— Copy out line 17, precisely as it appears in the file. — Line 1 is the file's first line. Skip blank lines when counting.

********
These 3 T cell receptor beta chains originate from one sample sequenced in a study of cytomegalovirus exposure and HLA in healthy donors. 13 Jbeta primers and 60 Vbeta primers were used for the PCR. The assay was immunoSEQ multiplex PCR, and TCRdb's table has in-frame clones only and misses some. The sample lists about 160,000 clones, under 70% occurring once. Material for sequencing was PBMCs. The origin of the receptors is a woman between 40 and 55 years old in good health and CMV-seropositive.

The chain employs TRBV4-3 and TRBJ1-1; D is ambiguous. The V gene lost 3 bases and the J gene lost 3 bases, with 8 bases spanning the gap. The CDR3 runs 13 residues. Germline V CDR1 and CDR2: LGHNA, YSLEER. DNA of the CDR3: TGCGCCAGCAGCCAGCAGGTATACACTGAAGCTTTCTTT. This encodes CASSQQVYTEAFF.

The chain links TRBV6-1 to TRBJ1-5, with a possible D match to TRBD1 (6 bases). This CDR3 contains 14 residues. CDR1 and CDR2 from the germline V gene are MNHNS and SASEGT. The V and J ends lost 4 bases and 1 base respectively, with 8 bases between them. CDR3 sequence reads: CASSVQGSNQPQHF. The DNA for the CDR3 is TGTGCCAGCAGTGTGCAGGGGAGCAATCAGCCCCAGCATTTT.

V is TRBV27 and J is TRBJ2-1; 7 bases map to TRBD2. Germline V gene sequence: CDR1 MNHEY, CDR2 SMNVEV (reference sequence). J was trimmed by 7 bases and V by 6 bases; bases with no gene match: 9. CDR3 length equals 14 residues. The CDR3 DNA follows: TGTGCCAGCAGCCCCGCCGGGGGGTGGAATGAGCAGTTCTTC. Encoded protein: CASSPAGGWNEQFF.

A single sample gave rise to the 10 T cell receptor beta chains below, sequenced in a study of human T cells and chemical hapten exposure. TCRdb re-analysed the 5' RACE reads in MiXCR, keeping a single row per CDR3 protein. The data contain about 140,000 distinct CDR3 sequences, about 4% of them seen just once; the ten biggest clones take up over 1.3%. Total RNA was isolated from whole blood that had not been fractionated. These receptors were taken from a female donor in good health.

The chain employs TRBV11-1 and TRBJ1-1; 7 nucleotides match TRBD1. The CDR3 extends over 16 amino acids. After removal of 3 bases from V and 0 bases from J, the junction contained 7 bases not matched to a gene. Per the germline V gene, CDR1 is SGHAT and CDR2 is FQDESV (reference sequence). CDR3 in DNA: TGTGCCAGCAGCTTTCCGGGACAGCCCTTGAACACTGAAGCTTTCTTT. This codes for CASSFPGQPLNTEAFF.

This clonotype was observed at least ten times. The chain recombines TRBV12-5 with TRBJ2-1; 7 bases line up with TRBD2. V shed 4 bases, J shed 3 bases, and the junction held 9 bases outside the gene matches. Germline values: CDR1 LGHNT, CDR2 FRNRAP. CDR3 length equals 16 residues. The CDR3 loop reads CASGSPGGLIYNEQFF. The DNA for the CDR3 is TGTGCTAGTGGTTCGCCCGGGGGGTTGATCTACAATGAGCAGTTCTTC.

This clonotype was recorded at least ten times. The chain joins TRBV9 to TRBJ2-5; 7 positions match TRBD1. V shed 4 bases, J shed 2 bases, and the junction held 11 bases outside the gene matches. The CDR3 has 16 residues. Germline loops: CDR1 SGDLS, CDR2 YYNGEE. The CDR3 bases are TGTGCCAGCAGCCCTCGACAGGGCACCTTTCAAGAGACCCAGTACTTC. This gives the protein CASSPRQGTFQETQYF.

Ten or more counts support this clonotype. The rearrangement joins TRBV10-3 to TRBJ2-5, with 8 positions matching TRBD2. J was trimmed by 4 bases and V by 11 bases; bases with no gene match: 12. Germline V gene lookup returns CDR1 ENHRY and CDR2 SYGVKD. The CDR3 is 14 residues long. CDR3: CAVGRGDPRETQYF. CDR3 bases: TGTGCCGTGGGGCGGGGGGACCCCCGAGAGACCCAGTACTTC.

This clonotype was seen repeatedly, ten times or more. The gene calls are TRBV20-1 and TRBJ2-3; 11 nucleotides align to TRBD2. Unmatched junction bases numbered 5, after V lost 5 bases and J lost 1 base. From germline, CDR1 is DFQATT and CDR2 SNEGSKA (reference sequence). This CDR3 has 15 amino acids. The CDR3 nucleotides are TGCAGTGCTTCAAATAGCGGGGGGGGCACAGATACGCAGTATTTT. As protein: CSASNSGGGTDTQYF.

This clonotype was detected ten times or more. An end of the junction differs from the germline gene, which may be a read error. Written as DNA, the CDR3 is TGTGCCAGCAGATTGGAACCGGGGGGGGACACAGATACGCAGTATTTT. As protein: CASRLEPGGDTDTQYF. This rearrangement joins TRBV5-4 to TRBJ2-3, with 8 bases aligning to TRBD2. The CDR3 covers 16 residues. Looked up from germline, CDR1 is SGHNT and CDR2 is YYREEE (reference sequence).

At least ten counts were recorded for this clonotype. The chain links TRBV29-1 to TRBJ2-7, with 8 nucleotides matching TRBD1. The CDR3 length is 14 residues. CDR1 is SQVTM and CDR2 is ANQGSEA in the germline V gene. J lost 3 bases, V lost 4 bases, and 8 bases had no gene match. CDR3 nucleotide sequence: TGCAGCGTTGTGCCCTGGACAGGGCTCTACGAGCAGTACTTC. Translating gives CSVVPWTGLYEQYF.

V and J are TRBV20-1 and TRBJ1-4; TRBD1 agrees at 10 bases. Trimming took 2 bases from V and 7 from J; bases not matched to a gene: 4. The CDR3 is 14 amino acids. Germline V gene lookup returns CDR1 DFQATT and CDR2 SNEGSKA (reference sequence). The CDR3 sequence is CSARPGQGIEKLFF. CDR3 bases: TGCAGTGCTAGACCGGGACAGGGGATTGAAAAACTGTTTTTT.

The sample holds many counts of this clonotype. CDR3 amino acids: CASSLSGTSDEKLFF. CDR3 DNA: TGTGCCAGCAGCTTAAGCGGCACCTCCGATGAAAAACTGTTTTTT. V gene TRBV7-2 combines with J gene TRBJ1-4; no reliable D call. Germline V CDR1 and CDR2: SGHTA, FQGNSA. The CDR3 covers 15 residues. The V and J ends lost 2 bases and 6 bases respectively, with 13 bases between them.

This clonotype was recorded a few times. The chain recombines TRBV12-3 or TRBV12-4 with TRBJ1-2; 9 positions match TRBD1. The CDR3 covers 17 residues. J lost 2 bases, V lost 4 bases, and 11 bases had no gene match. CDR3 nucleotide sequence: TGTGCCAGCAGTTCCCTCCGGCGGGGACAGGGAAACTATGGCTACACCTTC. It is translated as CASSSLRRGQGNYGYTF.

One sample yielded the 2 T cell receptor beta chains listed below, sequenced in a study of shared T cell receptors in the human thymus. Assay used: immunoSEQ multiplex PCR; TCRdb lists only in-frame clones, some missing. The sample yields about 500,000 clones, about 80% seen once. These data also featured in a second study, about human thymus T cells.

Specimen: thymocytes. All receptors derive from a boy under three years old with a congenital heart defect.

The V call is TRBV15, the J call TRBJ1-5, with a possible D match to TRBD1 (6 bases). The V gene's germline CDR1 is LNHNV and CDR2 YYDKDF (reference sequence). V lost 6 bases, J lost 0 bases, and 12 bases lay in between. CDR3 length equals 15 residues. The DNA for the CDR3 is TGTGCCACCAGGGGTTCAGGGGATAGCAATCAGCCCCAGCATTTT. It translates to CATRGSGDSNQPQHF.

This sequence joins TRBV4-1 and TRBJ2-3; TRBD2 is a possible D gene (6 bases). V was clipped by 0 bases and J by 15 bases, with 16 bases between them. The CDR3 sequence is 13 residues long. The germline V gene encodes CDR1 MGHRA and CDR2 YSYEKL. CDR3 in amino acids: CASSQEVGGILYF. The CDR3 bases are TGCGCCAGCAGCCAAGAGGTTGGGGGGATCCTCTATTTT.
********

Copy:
Specimen: thymocytes. All receptors derive from a boy under three years old with a congenital heart defect.